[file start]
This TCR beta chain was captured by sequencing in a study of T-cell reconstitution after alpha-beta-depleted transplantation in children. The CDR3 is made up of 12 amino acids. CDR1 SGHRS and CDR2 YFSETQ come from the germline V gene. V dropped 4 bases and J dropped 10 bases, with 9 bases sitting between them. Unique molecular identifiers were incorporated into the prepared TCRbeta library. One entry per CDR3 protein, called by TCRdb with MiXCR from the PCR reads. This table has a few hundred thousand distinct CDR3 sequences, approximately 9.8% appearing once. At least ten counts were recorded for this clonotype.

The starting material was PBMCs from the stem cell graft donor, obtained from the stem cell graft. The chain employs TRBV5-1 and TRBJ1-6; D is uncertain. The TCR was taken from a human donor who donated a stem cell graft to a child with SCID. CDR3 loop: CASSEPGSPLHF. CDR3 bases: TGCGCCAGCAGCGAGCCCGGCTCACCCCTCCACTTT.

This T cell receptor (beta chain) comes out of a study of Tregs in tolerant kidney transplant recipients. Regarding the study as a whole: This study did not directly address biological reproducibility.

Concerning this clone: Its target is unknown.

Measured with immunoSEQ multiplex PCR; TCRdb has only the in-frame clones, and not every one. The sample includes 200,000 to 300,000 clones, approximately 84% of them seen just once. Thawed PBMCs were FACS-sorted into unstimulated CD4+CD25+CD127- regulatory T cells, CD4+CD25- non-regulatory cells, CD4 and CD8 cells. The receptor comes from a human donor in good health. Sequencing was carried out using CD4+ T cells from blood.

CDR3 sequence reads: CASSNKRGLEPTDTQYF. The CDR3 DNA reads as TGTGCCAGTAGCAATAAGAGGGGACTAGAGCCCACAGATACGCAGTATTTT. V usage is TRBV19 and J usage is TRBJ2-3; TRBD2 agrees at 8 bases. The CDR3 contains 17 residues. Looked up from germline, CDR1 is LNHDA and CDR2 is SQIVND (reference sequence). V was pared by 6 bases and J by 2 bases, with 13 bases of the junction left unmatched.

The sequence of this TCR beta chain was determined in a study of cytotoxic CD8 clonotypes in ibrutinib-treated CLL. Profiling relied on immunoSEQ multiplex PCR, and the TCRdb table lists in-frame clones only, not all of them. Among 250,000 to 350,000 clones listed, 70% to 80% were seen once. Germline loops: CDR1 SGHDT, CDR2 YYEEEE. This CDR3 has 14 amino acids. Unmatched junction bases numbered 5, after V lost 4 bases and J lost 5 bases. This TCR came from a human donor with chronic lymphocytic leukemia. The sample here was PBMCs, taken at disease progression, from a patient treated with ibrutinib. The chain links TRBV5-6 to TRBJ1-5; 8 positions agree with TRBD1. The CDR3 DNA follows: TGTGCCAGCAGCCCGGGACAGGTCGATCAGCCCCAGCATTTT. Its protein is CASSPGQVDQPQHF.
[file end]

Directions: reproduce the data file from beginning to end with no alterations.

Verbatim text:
This TCR beta chain was captured by sequencing in a study of T-cell reconstitution after alpha-beta-depleted transplantation in children. The CDR3 is made up of 12 amino acids. CDR1 SGHRS and CDR2 YFSETQ come from the germline V gene. V dropped 4 bases and J dropped 10 bases, with 9 bases sitting between them. Unique molecular identifiers were incorporated into the prepared TCRbeta library. One entry per CDR3 protein, called by TCRdb with MiXCR from the PCR reads. This table has a few hundred thousand distinct CDR3 sequences, approximately 9.8% appearing once. At least ten counts were recorded for this clonotype.

The starting material was PBMCs from the stem cell graft donor, obtained from the stem cell graft. The chain employs TRBV5-1 and TRBJ1-6; D is uncertain. The TCR was taken from a human donor who donated a stem cell graft to a child with SCID. CDR3 loop: CASSEPGSPLHF. CDR3 bases: TGCGCCAGCAGCGAGCCCGGCTCACCCCTCCACTTT.

This T cell receptor (beta chain) comes out of a study of Tregs in tolerant kidney transplant recipients. Regarding the study as a whole: This study did not directly address biological reproducibility.

Concerning this clone: Its target is unknown.

Measured with immunoSEQ multiplex PCR; TCRdb has only the in-frame clones, and not every one. The sample includes 200,000 to 300,000 clones, approximately 84% of them seen just once. Thawed PBMCs were FACS-sorted into unstimulated CD4+CD25+CD127- regulatory T cells, CD4+CD25- non-regulatory cells, CD4 and CD8 cells. The receptor comes from a human donor in good health. Sequencing was carried out using CD4+ T cells from blood.

CDR3 sequence reads: CASSNKRGLEPTDTQYF. The CDR3 DNA reads as TGTGCCAGTAGCAATAAGAGGGGACTAGAGCCCACAGATACGCAGTATTTT. V usage is TRBV19 and J usage is TRBJ2-3; TRBD2 agrees at 8 bases. The CDR3 contains 17 residues. Looked up from germline, CDR1 is LNHDA and CDR2 is SQIVND (reference sequence). V was pared by 6 bases and J by 2 bases, with 13 bases of the junction left unmatched.

The sequence of this TCR beta chain was determined in a study of cytotoxic CD8 clonotypes in ibrutinib-treated CLL. Profiling relied on immunoSEQ multiplex PCR, and the TCRdb table lists in-frame clones only, not all of them. Among 250,000 to 350,000 clones listed, 70% to 80% were seen once. Germline loops: CDR1 SGHDT, CDR2 YYEEEE. This CDR3 has 14 amino acids. Unmatched junction bases numbered 5, after V lost 4 bases and J lost 5 bases. This TCR came from a human donor with chronic lymphocytic leukemia. The sample here was PBMCs, taken at disease progression, from a patient treated with ibrutinib. The chain links TRBV5-6 to TRBJ1-5; 8 positions agree with TRBD1. The CDR3 DNA follows: TGTGCCAGCAGCCCGGGACAGGTCGATCAGCCCCAGCATTTT. Its protein is CASSPGQVDQPQHF.